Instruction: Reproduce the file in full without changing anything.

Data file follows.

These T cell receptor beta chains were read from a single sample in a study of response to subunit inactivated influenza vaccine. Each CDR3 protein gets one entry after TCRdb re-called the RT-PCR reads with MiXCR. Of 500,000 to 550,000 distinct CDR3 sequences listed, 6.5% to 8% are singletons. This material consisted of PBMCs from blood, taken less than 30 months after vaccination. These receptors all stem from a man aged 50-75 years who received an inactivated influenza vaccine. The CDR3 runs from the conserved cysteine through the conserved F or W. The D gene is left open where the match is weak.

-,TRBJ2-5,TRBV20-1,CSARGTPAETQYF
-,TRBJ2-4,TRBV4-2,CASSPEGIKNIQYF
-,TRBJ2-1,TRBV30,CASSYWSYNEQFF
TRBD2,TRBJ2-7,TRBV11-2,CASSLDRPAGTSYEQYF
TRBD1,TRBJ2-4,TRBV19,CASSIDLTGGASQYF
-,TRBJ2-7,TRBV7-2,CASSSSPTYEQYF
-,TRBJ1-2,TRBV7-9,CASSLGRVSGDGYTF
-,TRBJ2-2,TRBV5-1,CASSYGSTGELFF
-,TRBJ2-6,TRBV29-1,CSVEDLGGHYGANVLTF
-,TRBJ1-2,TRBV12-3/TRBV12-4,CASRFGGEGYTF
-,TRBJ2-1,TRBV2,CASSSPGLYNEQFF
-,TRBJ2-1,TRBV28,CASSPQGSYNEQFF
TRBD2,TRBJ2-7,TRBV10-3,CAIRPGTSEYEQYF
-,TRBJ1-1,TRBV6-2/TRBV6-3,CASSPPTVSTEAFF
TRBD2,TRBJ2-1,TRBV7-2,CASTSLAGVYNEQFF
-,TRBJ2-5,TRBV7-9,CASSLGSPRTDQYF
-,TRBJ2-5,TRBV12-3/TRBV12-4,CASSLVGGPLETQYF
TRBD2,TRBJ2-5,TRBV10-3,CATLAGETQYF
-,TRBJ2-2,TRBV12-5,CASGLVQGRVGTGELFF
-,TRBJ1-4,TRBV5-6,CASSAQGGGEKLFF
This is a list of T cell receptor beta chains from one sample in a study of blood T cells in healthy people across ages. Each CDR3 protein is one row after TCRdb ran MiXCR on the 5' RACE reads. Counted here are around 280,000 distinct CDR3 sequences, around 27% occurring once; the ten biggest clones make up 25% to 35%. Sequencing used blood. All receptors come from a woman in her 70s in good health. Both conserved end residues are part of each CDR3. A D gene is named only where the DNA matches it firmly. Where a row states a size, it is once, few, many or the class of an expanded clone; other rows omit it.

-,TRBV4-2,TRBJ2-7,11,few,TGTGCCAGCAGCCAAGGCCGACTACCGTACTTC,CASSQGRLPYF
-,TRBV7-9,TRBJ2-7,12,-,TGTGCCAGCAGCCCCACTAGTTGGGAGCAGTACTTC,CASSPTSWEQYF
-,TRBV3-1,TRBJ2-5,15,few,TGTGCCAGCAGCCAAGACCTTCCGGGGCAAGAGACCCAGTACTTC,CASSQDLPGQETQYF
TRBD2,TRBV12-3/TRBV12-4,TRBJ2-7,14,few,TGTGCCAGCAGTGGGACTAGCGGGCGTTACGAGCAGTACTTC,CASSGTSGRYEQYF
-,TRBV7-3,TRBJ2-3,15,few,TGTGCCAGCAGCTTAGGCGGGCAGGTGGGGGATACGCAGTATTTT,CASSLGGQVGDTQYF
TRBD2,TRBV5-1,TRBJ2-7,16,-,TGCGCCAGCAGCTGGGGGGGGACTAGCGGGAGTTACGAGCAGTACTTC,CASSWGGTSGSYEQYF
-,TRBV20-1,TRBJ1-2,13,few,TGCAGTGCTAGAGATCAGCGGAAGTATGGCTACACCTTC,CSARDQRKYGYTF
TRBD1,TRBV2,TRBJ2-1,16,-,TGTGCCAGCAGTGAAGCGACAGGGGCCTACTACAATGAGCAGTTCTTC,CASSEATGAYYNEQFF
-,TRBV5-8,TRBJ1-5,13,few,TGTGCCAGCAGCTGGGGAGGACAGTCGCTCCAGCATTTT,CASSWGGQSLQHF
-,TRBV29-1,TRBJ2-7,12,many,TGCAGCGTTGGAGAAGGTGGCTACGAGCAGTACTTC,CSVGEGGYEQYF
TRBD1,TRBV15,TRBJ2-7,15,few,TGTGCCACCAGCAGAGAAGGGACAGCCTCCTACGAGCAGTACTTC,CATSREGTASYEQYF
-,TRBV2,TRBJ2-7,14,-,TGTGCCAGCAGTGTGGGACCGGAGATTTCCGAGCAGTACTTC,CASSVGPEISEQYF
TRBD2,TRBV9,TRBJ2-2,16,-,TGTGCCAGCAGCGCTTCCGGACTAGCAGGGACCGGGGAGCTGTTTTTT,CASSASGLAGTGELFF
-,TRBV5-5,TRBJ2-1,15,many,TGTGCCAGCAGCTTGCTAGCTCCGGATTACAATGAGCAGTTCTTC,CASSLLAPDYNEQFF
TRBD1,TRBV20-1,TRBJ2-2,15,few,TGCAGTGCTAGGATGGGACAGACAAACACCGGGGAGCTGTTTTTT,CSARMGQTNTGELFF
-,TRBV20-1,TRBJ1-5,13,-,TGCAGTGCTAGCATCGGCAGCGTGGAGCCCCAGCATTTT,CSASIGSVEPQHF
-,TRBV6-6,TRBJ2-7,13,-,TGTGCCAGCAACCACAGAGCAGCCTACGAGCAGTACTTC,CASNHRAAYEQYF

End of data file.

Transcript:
These T cell receptor beta chains were read from a single sample in a study of response to subunit inactivated influenza vaccine. Each CDR3 protein gets one entry after TCRdb re-called the RT-PCR reads with MiXCR. Of 500,000 to 550,000 distinct CDR3 sequences listed, 6.5% to 8% are singletons. This material consisted of PBMCs from blood, taken less than 30 months after vaccination. These receptors all stem from a man aged 50-75 years who received an inactivated influenza vaccine. The CDR3 runs from the conserved cysteine through the conserved F or W. The D gene is left open where the match is weak.

-,TRBJ2-5,TRBV20-1,CSARGTPAETQYF
-,TRBJ2-4,TRBV4-2,CASSPEGIKNIQYF
-,TRBJ2-1,TRBV30,CASSYWSYNEQFF
TRBD2,TRBJ2-7,TRBV11-2,CASSLDRPAGTSYEQYF
TRBD1,TRBJ2-4,TRBV19,CASSIDLTGGASQYF
-,TRBJ2-7,TRBV7-2,CASSSSPTYEQYF
-,TRBJ1-2,TRBV7-9,CASSLGRVSGDGYTF
-,TRBJ2-2,TRBV5-1,CASSYGSTGELFF
-,TRBJ2-6,TRBV29-1,CSVEDLGGHYGANVLTF
-,TRBJ1-2,TRBV12-3/TRBV12-4,CASRFGGEGYTF
-,TRBJ2-1,TRBV2,CASSSPGLYNEQFF
-,TRBJ2-1,TRBV28,CASSPQGSYNEQFF
TRBD2,TRBJ2-7,TRBV10-3,CAIRPGTSEYEQYF
-,TRBJ1-1,TRBV6-2/TRBV6-3,CASSPPTVSTEAFF
TRBD2,TRBJ2-1,TRBV7-2,CASTSLAGVYNEQFF
-,TRBJ2-5,TRBV7-9,CASSLGSPRTDQYF
-,TRBJ2-5,TRBV12-3/TRBV12-4,CASSLVGGPLETQYF
TRBD2,TRBJ2-5,TRBV10-3,CATLAGETQYF
-,TRBJ2-2,TRBV12-5,CASGLVQGRVGTGELFF
-,TRBJ1-4,TRBV5-6,CASSAQGGGEKLFF
This is a list of T cell receptor beta chains from one sample in a study of blood T cells in healthy people across ages. Each CDR3 protein is one row after TCRdb ran MiXCR on the 5' RACE reads. Counted here are around 280,000 distinct CDR3 sequences, around 27% occurring once; the ten biggest clones make up 25% to 35%. Sequencing used blood. All receptors come from a woman in her 70s in good health. Both conserved end residues are part of each CDR3. A D gene is named only where the DNA matches it firmly. Where a row states a size, it is once, few, many or the class of an expanded clone; other rows omit it.

-,TRBV4-2,TRBJ2-7,11,few,TGTGCCAGCAGCCAAGGCCGACTACCGTACTTC,CASSQGRLPYF
-,TRBV7-9,TRBJ2-7,12,-,TGTGCCAGCAGCCCCACTAGTTGGGAGCAGTACTTC,CASSPTSWEQYF
-,TRBV3-1,TRBJ2-5,15,few,TGTGCCAGCAGCCAAGACCTTCCGGGGCAAGAGACCCAGTACTTC,CASSQDLPGQETQYF
TRBD2,TRBV12-3/TRBV12-4,TRBJ2-7,14,few,TGTGCCAGCAGTGGGACTAGCGGGCGTTACGAGCAGTACTTC,CASSGTSGRYEQYF
-,TRBV7-3,TRBJ2-3,15,few,TGTGCCAGCAGCTTAGGCGGGCAGGTGGGGGATACGCAGTATTTT,CASSLGGQVGDTQYF
TRBD2,TRBV5-1,TRBJ2-7,16,-,TGCGCCAGCAGCTGGGGGGGGACTAGCGGGAGTTACGAGCAGTACTTC,CASSWGGTSGSYEQYF
-,TRBV20-1,TRBJ1-2,13,few,TGCAGTGCTAGAGATCAGCGGAAGTATGGCTACACCTTC,CSARDQRKYGYTF
TRBD1,TRBV2,TRBJ2-1,16,-,TGTGCCAGCAGTGAAGCGACAGGGGCCTACTACAATGAGCAGTTCTTC,CASSEATGAYYNEQFF
-,TRBV5-8,TRBJ1-5,13,few,TGTGCCAGCAGCTGGGGAGGACAGTCGCTCCAGCATTTT,CASSWGGQSLQHF
-,TRBV29-1,TRBJ2-7,12,many,TGCAGCGTTGGAGAAGGTGGCTACGAGCAGTACTTC,CSVGEGGYEQYF
TRBD1,TRBV15,TRBJ2-7,15,few,TGTGCCACCAGCAGAGAAGGGACAGCCTCCTACGAGCAGTACTTC,CATSREGTASYEQYF
-,TRBV2,TRBJ2-7,14,-,TGTGCCAGCAGTGTGGGACCGGAGATTTCCGAGCAGTACTTC,CASSVGPEISEQYF
TRBD2,TRBV9,TRBJ2-2,16,-,TGTGCCAGCAGCGCTTCCGGACTAGCAGGGACCGGGGAGCTGTTTTTT,CASSASGLAGTGELFF
-,TRBV5-5,TRBJ2-1,15,many,TGTGCCAGCAGCTTGCTAGCTCCGGATTACAATGAGCAGTTCTTC,CASSLLAPDYNEQFF
TRBD1,TRBV20-1,TRBJ2-2,15,few,TGCAGTGCTAGGATGGGACAGACAAACACCGGGGAGCTGTTTTTT,CSARMGQTNTGELFF
-,TRBV20-1,TRBJ1-5,13,-,TGCAGTGCTAGCATCGGCAGCGTGGAGCCCCAGCATTTT,CSASIGSVEPQHF
-,TRBV6-6,TRBJ2-7,13,-,TGTGCCAGCAACCACAGAGCAGCCTACGAGCAGTACTTC,CASNHRAAYEQYF